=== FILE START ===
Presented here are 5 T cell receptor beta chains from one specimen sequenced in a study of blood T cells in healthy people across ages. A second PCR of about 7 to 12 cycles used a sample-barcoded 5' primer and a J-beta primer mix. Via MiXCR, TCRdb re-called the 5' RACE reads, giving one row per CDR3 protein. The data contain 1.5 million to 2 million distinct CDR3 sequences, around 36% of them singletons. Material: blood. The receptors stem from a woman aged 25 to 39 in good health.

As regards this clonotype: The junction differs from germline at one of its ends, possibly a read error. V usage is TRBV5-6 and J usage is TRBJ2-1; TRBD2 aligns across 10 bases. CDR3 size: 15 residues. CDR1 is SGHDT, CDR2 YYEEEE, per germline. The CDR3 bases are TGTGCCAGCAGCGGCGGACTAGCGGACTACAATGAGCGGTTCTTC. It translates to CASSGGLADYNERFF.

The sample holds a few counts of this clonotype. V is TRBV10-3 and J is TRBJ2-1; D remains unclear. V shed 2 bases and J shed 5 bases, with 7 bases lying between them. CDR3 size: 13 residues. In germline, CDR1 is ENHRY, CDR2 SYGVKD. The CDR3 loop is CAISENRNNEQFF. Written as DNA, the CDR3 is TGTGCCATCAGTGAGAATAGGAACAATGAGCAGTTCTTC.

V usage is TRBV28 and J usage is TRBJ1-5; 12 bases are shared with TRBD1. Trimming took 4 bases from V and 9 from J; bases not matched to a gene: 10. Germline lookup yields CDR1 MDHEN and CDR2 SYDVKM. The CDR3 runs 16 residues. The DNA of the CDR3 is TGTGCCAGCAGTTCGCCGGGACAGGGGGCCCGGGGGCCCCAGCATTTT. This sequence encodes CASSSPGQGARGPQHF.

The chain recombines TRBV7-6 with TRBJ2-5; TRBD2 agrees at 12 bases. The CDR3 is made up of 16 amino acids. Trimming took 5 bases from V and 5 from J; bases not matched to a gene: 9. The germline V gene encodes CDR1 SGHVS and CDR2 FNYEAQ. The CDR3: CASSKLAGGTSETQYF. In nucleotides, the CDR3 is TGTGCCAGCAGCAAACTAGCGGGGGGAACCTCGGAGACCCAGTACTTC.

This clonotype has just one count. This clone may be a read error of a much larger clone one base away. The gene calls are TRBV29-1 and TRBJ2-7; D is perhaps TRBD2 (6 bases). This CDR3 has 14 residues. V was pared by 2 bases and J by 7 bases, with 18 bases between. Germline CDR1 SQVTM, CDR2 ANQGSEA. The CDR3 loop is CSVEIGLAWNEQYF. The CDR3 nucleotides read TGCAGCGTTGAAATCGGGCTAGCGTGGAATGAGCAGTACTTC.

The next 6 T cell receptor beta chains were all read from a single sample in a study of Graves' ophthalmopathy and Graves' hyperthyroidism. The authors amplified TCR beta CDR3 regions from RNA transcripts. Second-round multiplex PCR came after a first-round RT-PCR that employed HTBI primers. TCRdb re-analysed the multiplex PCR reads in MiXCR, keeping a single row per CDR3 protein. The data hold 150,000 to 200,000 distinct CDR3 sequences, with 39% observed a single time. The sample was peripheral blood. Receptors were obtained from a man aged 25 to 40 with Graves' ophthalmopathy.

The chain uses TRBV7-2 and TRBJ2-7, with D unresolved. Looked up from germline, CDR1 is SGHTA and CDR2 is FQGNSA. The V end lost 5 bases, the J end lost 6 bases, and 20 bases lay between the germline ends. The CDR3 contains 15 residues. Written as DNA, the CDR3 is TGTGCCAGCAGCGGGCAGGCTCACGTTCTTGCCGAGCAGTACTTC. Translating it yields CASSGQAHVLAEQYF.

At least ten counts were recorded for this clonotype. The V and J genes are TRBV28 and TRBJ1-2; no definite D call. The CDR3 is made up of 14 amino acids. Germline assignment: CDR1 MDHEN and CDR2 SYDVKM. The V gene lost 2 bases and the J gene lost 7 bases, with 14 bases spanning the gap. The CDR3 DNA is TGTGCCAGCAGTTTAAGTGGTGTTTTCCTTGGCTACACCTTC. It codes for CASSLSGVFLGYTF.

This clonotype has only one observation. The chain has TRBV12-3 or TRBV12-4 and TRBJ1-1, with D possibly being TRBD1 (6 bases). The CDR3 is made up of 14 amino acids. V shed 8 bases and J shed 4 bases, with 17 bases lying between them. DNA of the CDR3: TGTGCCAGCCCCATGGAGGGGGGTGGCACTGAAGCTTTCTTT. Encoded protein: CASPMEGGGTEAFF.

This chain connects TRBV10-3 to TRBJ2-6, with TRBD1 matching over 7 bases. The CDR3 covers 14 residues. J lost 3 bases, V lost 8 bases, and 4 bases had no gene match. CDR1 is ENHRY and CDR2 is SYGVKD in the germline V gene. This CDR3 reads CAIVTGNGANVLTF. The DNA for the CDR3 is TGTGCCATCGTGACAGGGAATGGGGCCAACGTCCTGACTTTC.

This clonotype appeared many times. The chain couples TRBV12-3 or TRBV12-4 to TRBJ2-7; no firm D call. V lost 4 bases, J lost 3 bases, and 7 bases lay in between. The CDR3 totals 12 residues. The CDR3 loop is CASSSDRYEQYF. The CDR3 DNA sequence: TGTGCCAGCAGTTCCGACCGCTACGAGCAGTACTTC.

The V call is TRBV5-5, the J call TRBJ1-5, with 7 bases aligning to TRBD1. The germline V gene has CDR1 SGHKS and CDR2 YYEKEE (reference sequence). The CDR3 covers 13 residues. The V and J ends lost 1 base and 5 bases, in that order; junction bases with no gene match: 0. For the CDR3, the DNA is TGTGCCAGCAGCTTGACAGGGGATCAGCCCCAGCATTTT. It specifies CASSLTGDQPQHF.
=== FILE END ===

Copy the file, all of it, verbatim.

Presented here are 5 T cell receptor beta chains from one specimen sequenced in a study of blood T cells in healthy people across ages. A second PCR of about 7 to 12 cycles used a sample-barcoded 5' primer and a J-beta primer mix. Via MiXCR, TCRdb re-called the 5' RACE reads, giving one row per CDR3 protein. The data contain 1.5 million to 2 million distinct CDR3 sequences, around 36% of them singletons. Material: blood. The receptors stem from a woman aged 25 to 39 in good health.

As regards this clonotype: The junction differs from germline at one of its ends, possibly a read error. V usage is TRBV5-6 and J usage is TRBJ2-1; TRBD2 aligns across 10 bases. CDR3 size: 15 residues. CDR1 is SGHDT, CDR2 YYEEEE, per germline. The CDR3 bases are TGTGCCAGCAGCGGCGGACTAGCGGACTACAATGAGCGGTTCTTC. It translates to CASSGGLADYNERFF.

The sample holds a few counts of this clonotype. V is TRBV10-3 and J is TRBJ2-1; D remains unclear. V shed 2 bases and J shed 5 bases, with 7 bases lying between them. CDR3 size: 13 residues. In germline, CDR1 is ENHRY, CDR2 SYGVKD. The CDR3 loop is CAISENRNNEQFF. Written as DNA, the CDR3 is TGTGCCATCAGTGAGAATAGGAACAATGAGCAGTTCTTC.

V usage is TRBV28 and J usage is TRBJ1-5; 12 bases are shared with TRBD1. Trimming took 4 bases from V and 9 from J; bases not matched to a gene: 10. Germline lookup yields CDR1 MDHEN and CDR2 SYDVKM. The CDR3 runs 16 residues. The DNA of the CDR3 is TGTGCCAGCAGTTCGCCGGGACAGGGGGCCCGGGGGCCCCAGCATTTT. This sequence encodes CASSSPGQGARGPQHF.

The chain recombines TRBV7-6 with TRBJ2-5; TRBD2 agrees at 12 bases. The CDR3 is made up of 16 amino acids. Trimming took 5 bases from V and 5 from J; bases not matched to a gene: 9. The germline V gene encodes CDR1 SGHVS and CDR2 FNYEAQ. The CDR3: CASSKLAGGTSETQYF. In nucleotides, the CDR3 is TGTGCCAGCAGCAAACTAGCGGGGGGAACCTCGGAGACCCAGTACTTC.

This clonotype has just one count. This clone may be a read error of a much larger clone one base away. The gene calls are TRBV29-1 and TRBJ2-7; D is perhaps TRBD2 (6 bases). This CDR3 has 14 residues. V was pared by 2 bases and J by 7 bases, with 18 bases between. Germline CDR1 SQVTM, CDR2 ANQGSEA. The CDR3 loop is CSVEIGLAWNEQYF. The CDR3 nucleotides read TGCAGCGTTGAAATCGGGCTAGCGTGGAATGAGCAGTACTTC.

The next 6 T cell receptor beta chains were all read from a single sample in a study of Graves' ophthalmopathy and Graves' hyperthyroidism. The authors amplified TCR beta CDR3 regions from RNA transcripts. Second-round multiplex PCR came after a first-round RT-PCR that employed HTBI primers. TCRdb re-analysed the multiplex PCR reads in MiXCR, keeping a single row per CDR3 protein. The data hold 150,000 to 200,000 distinct CDR3 sequences, with 39% observed a single time. The sample was peripheral blood. Receptors were obtained from a man aged 25 to 40 with Graves' ophthalmopathy.

The chain uses TRBV7-2 and TRBJ2-7, with D unresolved. Looked up from germline, CDR1 is SGHTA and CDR2 is FQGNSA. The V end lost 5 bases, the J end lost 6 bases, and 20 bases lay between the germline ends. The CDR3 contains 15 residues. Written as DNA, the CDR3 is TGTGCCAGCAGCGGGCAGGCTCACGTTCTTGCCGAGCAGTACTTC. Translating it yields CASSGQAHVLAEQYF.

At least ten counts were recorded for this clonotype. The V and J genes are TRBV28 and TRBJ1-2; no definite D call. The CDR3 is made up of 14 amino acids. Germline assignment: CDR1 MDHEN and CDR2 SYDVKM. The V gene lost 2 bases and the J gene lost 7 bases, with 14 bases spanning the gap. The CDR3 DNA is TGTGCCAGCAGTTTAAGTGGTGTTTTCCTTGGCTACACCTTC. It codes for CASSLSGVFLGYTF.

This clonotype has only one observation. The chain has TRBV12-3 or TRBV12-4 and TRBJ1-1, with D possibly being TRBD1 (6 bases). The CDR3 is made up of 14 amino acids. V shed 8 bases and J shed 4 bases, with 17 bases lying between them. DNA of the CDR3: TGTGCCAGCCCCATGGAGGGGGGTGGCACTGAAGCTTTCTTT. Encoded protein: CASPMEGGGTEAFF.

This chain connects TRBV10-3 to TRBJ2-6, with TRBD1 matching over 7 bases. The CDR3 covers 14 residues. J lost 3 bases, V lost 8 bases, and 4 bases had no gene match. CDR1 is ENHRY and CDR2 is SYGVKD in the germline V gene. This CDR3 reads CAIVTGNGANVLTF. The DNA for the CDR3 is TGTGCCATCGTGACAGGGAATGGGGCCAACGTCCTGACTTTC.

This clonotype appeared many times. The chain couples TRBV12-3 or TRBV12-4 to TRBJ2-7; no firm D call. V lost 4 bases, J lost 3 bases, and 7 bases lay in between. The CDR3 totals 12 residues. The CDR3 loop is CASSSDRYEQYF. The CDR3 DNA sequence: TGTGCCAGCAGTTCCGACCGCTACGAGCAGTACTTC.

The V call is TRBV5-5, the J call TRBJ1-5, with 7 bases aligning to TRBD1. The germline V gene has CDR1 SGHKS and CDR2 YYEKEE (reference sequence). The CDR3 covers 13 residues. The V and J ends lost 1 base and 5 bases, in that order; junction bases with no gene match: 0. For the CDR3, the DNA is TGTGCCAGCAGCTTGACAGGGGATCAGCCCCAGCATTTT. It specifies CASSLTGDQPQHF.